The grass is always greener on the other side: the photography of Johno Mellish

According to the numerous media outlets that ushered in the news, David Goldblatt passed away peacefully at his home in Johannesburg in the early hours of the morning. It was a Monday—the 25 June 2018, to be exact. I know this because I’ve spent most of my day trying to figure out why Johno Mellish decided to title a photograph of three teenagers in a beachside parking-lot, The Day that David Goldblatt Died, Dias Beach, Mossel Bay (2018).

The Day That David Goldblatt Died, Dias Beach, Mossel Bay, 2018 Chromogenic print mounted under Diasec

To my surprise, the answer is quite literal. But the photograph is much more than that. For one, there’s been an accident. One of the teenagers has fallen off his skateboard and is lying on his back, spread eagle. Another supports his head, while the third stands by, idle. They seem unsure of their next move. Whatever charge this moment might have, the image is eerily calm, still, and quiet. Indeed, peaceful. The light is soft; the shadows long. Everything is soaked in a gentle, pastel wash—like the quiet reflection of a lake before sunrise, untouched by the morning’s first wind.

Thinking back, I don’t remember much from that day except for the flood of acknowledgements and tributes on social media, which came and went before any of it might’ve had time to sink in. I return to it now, imagining the early morning rush of journalists slopping coffee over their keyboards to pen the first word; the background drone of office telephones; the tired, drawn-out faces of gallery staff as they hurry to compile a statement. Mellish’s photograph seems like another world—a parallel moment. Not the media storm, but the passing itself—as if Goldblatt’s soul might have arrived to register this juncture on his way out.

This is not so much a form of documentation as it is speculative fiction—what I imagine is a byproduct of Mellish’s background in cinematography. As described by Ashraf Jamal, “Mellish does not ‘take’ photographs … he re-takes them, shifts their original context, and overlays discrete and random threads into ‘new and unexpected’ composites.” One such thread is the Disney-like construction which dominates the left half of the image—a children’s waterpark—which resembles the manufactured worlds of Wes Anderson, Dr. Seuss, or, more recently, Michael Schur’s hit series, The Good Place. Goldblatt of course had a similar penchant for residue—sites, structures, and monuments that not only harbour memory but allude to something much larger than the frame permits. “Our structures declare who we are in a remarkably naked and claritory way,” he remarked in 2015. Speaking to Mellish about the photograph, I learn that it was taken at midday, following the news of Goldblatt’s passing. “Those kids were just skateboarding past,” he explained. “I was thinking about my relation to David Goldblatt and my relation to South Africa, as he might have thought about his … It was especially pertinent for me to think about that on that day. Especially being where I was on Dias Beach.”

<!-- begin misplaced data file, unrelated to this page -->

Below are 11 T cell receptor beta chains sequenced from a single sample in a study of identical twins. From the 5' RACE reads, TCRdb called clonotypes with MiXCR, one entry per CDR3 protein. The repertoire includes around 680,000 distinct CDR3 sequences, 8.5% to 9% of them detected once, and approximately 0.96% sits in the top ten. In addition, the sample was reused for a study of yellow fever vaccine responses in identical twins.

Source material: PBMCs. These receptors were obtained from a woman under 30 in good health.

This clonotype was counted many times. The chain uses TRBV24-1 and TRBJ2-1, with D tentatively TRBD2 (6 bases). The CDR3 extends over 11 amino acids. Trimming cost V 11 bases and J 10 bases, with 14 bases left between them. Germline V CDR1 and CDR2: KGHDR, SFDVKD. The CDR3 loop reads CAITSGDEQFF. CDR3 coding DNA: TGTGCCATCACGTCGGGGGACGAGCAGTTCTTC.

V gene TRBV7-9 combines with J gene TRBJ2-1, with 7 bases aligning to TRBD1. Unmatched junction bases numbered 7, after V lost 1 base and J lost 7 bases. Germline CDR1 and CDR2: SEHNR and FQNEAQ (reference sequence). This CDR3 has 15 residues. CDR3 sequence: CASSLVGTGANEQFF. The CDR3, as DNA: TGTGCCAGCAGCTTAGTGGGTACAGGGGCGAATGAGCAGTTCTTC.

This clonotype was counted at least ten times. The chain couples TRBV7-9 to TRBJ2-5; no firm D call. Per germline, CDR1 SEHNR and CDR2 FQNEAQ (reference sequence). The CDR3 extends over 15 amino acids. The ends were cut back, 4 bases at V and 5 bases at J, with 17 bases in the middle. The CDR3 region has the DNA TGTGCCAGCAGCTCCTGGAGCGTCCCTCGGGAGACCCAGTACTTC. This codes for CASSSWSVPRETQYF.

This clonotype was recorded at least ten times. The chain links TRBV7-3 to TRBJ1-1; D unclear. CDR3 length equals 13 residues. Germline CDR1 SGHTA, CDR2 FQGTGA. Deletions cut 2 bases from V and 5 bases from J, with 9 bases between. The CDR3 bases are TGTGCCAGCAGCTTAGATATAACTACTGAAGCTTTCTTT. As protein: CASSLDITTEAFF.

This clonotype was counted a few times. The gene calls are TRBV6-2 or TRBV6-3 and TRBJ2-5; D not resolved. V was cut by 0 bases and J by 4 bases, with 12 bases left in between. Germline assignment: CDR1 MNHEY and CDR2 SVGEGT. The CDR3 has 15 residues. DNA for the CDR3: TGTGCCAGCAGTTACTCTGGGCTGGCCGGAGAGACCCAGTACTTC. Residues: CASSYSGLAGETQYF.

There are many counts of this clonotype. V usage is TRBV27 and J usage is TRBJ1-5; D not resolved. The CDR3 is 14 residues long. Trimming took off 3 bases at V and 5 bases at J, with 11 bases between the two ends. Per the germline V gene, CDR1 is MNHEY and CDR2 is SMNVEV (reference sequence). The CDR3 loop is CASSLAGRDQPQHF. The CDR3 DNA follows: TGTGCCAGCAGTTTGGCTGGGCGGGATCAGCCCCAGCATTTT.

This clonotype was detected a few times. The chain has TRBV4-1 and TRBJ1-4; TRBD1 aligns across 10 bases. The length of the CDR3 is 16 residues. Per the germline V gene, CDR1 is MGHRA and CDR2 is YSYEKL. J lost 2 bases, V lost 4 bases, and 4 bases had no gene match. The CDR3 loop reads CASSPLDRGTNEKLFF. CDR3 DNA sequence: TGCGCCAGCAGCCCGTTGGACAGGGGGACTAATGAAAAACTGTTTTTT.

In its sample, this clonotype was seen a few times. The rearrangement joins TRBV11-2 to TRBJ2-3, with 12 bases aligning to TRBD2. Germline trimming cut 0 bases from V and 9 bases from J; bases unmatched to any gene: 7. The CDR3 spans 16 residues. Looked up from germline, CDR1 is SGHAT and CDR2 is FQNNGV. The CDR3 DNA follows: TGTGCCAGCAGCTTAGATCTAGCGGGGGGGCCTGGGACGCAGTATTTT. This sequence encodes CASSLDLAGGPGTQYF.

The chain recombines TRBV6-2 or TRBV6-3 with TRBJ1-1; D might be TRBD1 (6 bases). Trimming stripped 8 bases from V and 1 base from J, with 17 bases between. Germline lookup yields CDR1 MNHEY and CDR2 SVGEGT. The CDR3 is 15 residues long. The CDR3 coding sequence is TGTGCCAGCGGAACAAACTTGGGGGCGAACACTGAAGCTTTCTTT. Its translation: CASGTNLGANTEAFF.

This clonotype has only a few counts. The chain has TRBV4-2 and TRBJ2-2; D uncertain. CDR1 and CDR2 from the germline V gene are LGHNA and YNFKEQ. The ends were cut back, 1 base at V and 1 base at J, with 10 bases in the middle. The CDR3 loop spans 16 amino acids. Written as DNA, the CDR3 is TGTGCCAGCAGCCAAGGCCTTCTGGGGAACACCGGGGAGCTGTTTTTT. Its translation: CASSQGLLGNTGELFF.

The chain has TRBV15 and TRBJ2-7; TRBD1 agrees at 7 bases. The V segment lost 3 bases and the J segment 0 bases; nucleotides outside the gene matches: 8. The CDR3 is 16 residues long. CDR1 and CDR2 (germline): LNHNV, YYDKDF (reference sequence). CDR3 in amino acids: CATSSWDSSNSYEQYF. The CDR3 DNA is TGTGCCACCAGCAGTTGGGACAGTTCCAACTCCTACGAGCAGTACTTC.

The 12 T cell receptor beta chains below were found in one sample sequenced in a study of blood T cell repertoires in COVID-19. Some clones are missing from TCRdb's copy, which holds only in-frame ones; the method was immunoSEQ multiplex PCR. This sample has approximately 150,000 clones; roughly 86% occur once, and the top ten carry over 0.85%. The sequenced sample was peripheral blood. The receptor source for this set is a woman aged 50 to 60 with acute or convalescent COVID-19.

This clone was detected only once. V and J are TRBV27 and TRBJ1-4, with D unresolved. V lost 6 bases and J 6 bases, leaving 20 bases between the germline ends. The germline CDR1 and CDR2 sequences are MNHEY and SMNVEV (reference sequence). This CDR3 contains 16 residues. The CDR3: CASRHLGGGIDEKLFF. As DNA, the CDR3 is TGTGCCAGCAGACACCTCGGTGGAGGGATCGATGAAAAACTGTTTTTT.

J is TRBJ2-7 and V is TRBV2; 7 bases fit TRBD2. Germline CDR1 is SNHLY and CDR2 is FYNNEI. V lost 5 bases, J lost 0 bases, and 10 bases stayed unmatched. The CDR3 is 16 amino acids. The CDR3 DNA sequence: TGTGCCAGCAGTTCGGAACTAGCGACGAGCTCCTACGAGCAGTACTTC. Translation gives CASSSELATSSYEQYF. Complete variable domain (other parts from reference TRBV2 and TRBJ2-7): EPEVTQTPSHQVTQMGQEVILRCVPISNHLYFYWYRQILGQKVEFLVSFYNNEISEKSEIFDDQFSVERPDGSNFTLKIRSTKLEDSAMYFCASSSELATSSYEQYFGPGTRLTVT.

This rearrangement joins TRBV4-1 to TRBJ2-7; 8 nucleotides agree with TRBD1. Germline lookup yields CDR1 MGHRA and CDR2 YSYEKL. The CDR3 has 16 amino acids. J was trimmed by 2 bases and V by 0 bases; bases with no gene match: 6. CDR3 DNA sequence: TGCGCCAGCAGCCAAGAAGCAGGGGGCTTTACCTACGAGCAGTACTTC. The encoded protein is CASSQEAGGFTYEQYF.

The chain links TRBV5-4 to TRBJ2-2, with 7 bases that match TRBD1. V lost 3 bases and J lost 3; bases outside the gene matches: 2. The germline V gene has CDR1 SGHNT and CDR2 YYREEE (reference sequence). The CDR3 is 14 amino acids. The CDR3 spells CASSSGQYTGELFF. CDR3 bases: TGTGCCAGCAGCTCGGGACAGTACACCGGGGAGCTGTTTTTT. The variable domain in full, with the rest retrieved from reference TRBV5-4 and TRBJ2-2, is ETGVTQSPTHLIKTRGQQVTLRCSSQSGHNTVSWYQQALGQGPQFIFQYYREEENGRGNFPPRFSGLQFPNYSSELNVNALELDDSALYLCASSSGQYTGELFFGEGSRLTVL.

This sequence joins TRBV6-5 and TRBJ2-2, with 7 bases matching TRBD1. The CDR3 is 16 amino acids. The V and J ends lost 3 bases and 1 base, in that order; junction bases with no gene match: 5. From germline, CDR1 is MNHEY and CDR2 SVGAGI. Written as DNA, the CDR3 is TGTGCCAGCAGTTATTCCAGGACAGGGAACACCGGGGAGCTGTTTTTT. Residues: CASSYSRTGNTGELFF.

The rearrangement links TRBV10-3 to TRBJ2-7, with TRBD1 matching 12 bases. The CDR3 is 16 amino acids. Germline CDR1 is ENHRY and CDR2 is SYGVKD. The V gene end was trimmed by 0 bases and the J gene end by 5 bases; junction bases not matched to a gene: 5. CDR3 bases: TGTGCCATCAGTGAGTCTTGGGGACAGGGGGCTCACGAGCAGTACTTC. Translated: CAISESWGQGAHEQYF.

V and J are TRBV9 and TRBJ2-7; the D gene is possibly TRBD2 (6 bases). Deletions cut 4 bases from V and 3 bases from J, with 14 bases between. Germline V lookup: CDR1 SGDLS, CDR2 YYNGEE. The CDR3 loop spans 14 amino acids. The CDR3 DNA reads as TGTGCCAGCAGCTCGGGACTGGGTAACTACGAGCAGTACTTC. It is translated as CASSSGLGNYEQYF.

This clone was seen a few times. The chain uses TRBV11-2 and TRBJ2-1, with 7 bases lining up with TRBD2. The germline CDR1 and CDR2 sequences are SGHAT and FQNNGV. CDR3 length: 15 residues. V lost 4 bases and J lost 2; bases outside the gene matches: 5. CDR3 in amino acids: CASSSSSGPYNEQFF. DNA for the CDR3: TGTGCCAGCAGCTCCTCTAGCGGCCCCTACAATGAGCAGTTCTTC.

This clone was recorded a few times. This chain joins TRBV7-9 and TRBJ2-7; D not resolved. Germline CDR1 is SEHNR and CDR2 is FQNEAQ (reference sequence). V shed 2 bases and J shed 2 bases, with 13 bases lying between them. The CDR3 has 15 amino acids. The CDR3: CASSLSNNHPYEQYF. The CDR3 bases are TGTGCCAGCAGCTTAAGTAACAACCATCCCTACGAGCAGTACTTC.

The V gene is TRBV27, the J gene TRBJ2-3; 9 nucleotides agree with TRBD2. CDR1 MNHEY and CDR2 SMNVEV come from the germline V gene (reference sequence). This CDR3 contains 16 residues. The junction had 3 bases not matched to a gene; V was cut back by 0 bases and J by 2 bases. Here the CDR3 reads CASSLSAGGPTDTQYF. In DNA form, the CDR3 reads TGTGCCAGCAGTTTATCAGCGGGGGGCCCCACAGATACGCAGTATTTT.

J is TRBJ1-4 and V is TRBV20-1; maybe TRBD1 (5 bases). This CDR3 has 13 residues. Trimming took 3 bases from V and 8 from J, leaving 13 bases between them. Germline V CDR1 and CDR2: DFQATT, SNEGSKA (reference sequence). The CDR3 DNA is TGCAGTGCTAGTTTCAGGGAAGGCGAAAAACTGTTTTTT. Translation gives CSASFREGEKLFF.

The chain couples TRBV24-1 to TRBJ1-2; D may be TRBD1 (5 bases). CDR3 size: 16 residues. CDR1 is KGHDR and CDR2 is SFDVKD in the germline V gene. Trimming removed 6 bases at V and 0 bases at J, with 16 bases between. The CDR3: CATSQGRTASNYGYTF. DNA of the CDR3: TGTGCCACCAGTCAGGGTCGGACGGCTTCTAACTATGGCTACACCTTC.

This was, for me, something of a penny drop—that the ‘otherworldly’ quality of the image might belong to an arc which stretches back to the aspirations of European settlers through to the benumbed world of Netflix. Here we see what Jamal refers to as the image’s “coded innocence,” something “deceptively saccharine” about Mellish’s photography as a whole—from the ‘Stranger Things’ quality of Winters Night Walking (2018) and the smothered forest of Butterfly Collectors (2018); to the more overt and intimate forms of domestic alienation depicted in A Family of Strangers (2018), in which everyone seems to be looking past everyone else for a way out. To some extent, all are images of futility, yet they are also images of longing. In this strange and saturated light, the grass is always greener on the other side, and I am left with the lyrics from Arcade Fire’s Wasted Hours, playing out like a soundtrack on repeat:
First they built the road, then they built the town

That’s why we’re still driving around and around
And all we see, are kids in buses longing to be free.

Winter Nights Walking 1, 2018

Johno Mellish’s photography will be on show at THK Gallery, Cape Town, from 06 February – 28 March 2020 as part of the exhibition Different Angles, which also includes the work of Nyasha Marovatsanga. Mellish will also be exhibiting his work as part of THK Gallery’s booth at the Investec Cape Town Art Fair 2020.
Sven Christian

Goods lift, 2019


Butterfly Collectors, 2018


A family of strangers, 2019